A looming deadline – now less than three weeks away – means that Google Chrome users who visit unencrypted websites will be confronted with warnings.
From July, Chrome will name and shame insecure HTTP websitesREAD MORE
The changes will come for surfers once Chrome 68 stable updates go live on 23 July. After then, any web page not running HTTPS with a valid TLS certificate will show a "Not Secure" warning in the Chrome address bar. The warning will apply both to internet-facing websites and corporate/private intranet sites accessed through Chrome, which has about a 60 per cent share of the browser market.
SSL certificate firm DigiCert released research on Tuesday that found 43 per cent of the Alexa top million sites used HTTPS by default, while a W3Techs June survey reported that HTTPS is the default protocol for 35.6 per cent of the top 10 million websites. Many smaller and less-visited sites may still rely on HTTP.
Security researcher Scott Helme makes use of web crawlers to collect daily data on the top million sites. He's an advocate of HTTPS-everywhere and has spoken at several conferences on the topic.
"The July update to Google Chrome is a significant milestone in the progress to ensuring the web is safer for all to use," Helme told El Reg. "We've been rapidly advancing towards an encrypted web for years but staggering progress has been made in the last two years. I've been tracking an accelerated rate of adoption for HTTPS across the web and other independent research also confirms that this is indeed the case."
Helme said he welcomed the changes to be brought by mainstream Chrome releases at the end of the month because the security status of a site will be far more visible. Instead of being obliged to check for a padlock to check a site is secure, surfers will be confronted with a warning if it isn't.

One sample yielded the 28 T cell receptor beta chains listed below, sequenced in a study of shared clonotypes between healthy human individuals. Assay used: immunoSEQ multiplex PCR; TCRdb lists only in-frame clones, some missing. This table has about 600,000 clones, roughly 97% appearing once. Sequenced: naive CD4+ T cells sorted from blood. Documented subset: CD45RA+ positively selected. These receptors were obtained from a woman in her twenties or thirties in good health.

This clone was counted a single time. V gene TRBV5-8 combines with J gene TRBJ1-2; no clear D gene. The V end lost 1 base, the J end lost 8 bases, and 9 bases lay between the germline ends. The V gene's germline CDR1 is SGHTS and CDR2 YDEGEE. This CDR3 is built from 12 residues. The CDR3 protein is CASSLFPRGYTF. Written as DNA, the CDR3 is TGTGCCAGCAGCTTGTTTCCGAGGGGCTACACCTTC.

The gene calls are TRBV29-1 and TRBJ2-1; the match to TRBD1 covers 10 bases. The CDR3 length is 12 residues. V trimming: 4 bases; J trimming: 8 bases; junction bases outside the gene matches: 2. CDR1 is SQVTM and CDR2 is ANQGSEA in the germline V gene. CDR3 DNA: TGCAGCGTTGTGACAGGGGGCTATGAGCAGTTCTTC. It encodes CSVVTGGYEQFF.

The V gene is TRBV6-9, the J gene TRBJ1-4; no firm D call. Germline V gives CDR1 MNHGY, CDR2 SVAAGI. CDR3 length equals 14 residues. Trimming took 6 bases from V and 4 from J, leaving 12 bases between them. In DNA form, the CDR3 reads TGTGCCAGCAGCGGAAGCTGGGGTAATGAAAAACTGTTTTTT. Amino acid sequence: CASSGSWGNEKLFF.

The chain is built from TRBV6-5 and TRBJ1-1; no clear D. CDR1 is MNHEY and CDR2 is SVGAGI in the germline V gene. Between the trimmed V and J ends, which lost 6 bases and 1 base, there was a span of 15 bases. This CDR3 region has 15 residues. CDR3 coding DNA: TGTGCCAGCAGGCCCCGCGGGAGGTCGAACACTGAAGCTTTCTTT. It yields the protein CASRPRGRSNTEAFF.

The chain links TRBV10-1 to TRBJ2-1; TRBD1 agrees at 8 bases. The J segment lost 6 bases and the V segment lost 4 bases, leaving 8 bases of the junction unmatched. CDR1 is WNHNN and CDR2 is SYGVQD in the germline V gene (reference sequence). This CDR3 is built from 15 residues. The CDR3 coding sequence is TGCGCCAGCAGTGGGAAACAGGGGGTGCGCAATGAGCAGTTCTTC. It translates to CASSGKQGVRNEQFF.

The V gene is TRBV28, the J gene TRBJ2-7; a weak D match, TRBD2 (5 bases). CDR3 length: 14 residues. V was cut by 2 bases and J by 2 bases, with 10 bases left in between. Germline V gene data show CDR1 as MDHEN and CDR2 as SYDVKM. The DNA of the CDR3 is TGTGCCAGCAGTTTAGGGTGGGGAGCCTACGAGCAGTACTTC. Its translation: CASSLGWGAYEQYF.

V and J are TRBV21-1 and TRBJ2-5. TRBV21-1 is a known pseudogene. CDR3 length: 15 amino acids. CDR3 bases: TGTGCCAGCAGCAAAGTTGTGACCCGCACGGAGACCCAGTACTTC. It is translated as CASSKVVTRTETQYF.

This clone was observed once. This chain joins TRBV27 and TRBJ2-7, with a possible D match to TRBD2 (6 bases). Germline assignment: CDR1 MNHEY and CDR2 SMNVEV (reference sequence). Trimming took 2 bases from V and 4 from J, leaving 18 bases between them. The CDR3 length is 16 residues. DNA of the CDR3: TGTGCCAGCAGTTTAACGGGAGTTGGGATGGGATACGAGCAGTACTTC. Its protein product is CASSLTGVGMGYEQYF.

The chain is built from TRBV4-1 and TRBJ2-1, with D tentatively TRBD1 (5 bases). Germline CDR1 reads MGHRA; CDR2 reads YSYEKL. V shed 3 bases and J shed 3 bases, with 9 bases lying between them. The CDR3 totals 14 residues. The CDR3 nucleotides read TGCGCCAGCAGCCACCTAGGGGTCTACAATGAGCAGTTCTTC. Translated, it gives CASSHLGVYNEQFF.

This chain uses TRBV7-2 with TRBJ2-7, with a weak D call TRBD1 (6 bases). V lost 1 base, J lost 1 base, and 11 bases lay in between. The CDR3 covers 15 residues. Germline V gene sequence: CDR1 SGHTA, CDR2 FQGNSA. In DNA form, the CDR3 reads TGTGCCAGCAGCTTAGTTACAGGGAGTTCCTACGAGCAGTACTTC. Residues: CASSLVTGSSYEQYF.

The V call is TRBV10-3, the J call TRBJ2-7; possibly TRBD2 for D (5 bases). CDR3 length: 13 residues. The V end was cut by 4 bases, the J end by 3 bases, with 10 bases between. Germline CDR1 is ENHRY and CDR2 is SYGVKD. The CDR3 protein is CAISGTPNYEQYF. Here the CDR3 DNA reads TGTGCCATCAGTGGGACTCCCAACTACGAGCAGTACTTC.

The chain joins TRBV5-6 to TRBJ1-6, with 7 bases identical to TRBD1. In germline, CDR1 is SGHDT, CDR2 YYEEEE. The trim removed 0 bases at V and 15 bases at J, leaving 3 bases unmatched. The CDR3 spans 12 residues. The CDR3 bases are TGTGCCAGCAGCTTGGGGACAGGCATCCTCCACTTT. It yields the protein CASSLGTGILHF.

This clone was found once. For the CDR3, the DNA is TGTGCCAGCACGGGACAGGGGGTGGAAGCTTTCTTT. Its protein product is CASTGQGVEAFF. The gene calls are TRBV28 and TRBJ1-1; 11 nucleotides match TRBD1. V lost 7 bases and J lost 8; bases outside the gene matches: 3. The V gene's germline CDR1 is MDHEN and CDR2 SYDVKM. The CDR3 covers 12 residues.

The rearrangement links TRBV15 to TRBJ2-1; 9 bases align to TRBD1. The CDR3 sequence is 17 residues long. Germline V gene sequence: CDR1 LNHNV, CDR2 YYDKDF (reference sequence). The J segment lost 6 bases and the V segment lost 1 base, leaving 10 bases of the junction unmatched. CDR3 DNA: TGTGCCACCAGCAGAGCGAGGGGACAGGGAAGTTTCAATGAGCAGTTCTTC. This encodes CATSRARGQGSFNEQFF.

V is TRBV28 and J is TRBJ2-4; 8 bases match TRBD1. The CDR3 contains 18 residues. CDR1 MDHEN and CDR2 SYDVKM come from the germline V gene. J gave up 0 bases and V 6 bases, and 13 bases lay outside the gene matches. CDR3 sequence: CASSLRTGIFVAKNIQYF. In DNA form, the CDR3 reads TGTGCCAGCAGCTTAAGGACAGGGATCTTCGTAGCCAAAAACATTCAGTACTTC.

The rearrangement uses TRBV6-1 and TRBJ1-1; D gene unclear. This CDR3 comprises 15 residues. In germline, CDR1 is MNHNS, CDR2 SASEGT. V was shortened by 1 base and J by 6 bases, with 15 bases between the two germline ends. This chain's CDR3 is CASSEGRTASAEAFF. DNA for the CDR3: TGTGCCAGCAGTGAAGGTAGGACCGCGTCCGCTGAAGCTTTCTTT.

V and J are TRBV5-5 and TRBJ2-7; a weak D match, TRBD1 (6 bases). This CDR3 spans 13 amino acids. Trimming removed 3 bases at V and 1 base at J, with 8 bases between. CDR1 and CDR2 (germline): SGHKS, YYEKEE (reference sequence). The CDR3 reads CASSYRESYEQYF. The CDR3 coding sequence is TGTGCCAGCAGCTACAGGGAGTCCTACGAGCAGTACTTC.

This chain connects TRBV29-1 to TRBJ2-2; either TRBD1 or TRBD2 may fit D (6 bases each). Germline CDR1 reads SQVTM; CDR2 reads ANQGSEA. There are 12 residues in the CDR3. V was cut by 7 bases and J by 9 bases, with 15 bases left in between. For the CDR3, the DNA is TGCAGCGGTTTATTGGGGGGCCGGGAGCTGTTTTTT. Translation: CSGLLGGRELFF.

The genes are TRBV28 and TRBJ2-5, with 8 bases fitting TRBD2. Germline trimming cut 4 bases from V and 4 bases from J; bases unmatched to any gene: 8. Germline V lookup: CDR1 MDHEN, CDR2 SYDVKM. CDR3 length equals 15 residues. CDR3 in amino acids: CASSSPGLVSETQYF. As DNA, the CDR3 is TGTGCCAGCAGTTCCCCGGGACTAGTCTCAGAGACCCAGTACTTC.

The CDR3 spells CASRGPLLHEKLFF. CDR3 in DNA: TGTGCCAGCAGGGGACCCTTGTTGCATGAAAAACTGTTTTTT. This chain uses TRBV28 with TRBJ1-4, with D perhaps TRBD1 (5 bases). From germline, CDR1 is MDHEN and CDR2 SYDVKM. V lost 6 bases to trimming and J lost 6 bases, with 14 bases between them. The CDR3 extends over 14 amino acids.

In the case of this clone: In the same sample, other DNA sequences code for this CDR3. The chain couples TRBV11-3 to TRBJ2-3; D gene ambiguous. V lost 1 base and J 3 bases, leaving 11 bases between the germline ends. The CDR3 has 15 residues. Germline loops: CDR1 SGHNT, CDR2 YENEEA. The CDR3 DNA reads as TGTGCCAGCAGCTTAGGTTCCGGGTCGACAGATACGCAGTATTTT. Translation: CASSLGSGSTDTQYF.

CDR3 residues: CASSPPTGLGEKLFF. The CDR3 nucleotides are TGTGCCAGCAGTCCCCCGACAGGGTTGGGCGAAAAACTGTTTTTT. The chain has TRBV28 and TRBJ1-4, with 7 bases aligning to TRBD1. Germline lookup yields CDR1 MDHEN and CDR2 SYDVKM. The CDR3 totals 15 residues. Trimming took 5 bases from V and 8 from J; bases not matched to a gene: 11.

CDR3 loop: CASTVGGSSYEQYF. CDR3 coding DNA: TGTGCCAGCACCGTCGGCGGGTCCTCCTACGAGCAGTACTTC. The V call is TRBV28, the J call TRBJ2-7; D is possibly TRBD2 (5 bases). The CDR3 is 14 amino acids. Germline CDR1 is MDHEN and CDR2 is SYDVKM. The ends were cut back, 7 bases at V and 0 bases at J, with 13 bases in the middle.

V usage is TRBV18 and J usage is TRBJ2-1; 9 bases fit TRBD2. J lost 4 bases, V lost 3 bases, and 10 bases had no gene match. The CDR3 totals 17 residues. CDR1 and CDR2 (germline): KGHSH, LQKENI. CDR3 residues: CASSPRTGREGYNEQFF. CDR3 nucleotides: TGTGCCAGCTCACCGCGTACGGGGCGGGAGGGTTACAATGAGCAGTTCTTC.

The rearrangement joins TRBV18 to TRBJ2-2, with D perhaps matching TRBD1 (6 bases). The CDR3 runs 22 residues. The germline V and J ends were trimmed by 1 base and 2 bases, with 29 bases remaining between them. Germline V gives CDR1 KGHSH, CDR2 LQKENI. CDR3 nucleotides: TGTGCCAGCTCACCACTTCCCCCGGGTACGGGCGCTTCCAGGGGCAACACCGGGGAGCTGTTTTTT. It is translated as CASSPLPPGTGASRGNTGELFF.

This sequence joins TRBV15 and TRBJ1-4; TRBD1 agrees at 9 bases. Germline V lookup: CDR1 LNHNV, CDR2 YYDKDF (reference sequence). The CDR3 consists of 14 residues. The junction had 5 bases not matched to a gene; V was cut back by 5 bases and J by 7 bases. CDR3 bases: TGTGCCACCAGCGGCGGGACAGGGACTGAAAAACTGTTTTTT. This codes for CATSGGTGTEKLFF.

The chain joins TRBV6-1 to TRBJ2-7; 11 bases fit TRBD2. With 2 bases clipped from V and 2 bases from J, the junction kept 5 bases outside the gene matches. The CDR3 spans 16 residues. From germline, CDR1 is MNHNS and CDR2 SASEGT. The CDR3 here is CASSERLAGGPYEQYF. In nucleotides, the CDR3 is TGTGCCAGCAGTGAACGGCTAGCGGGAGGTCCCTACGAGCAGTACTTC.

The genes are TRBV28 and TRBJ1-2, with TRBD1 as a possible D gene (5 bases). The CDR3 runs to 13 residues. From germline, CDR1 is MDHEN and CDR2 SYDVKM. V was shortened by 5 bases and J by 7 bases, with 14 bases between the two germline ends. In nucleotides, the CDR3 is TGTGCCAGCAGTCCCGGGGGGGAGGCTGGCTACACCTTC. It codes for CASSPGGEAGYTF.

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"The move to mark HTTP as 'Not Secure' is also being followed by plans to simplify the HTTPS indicators too, the two approaches go hand in hand," Helme said. "As HTTPS becomes more and more the default, it makes no sense to keep the 'Secure' indicator present, the browser should only tell us when something notable happens. Going forwards the notable thing is set to become that the connection was [insecure], and not that it was secure, proving that encrypted communications have become the expectation and not the exception."
Security consultant Paul Moore added a note of caution, pointing out that even HTTPS sites can have vulnerabilities.
"I remain concerned by the insinuation that a site is 'secure' simply because they deploy TLS. That's clearly not what Google are suggesting... however, the target demographic (the general public) are unlikely to understand the difference and will likely use 'secure' as an umbrella term to describe the entire site, rather than the connection itself."
The Chrome update is designed to spur the millions of sites still using HTTP to adopt HTTPS. The web has made great strides in that direction of late but there's still work to be done. "Many sites need to catch up to avoid the 'Not Secure' warnings," said DigiCert chief product officer Jeremy Rowley. "We urge IT administrators to check the sites they look after and deploy the appropriate TLS certificates.
"In some instances, administrators may believe they don't need certificates on all pages, but incorrect configuration and deployment will still lead to warnings within Chrome."
Research from earlier this year by Ipsos found that the vast majority (87 per cent) of internet users will not complete a transaction if they see a browser warning on a web page. More than half (58 per cent) of respondents said they would go to a competitor's website to complete their purchase. European surfers were confronted by privacy update notices at multiple sites as a lawyer-mediated and probably intended side effect to the introduction of GDPR. Whether or not this would have any effect on responses to browser warnings is unclear.
Although Chrome is the first browser to deploy such a visible warning system on non-HTTPS websites, it's likely that Microsoft, Apple and Mozilla will follow suit. Rowley added: "HTTP 2.0 requires TLS encryption in major browsers. As the major browsers migrate to the newer technology, websites will find certificate deployment becoming increasingly important." ®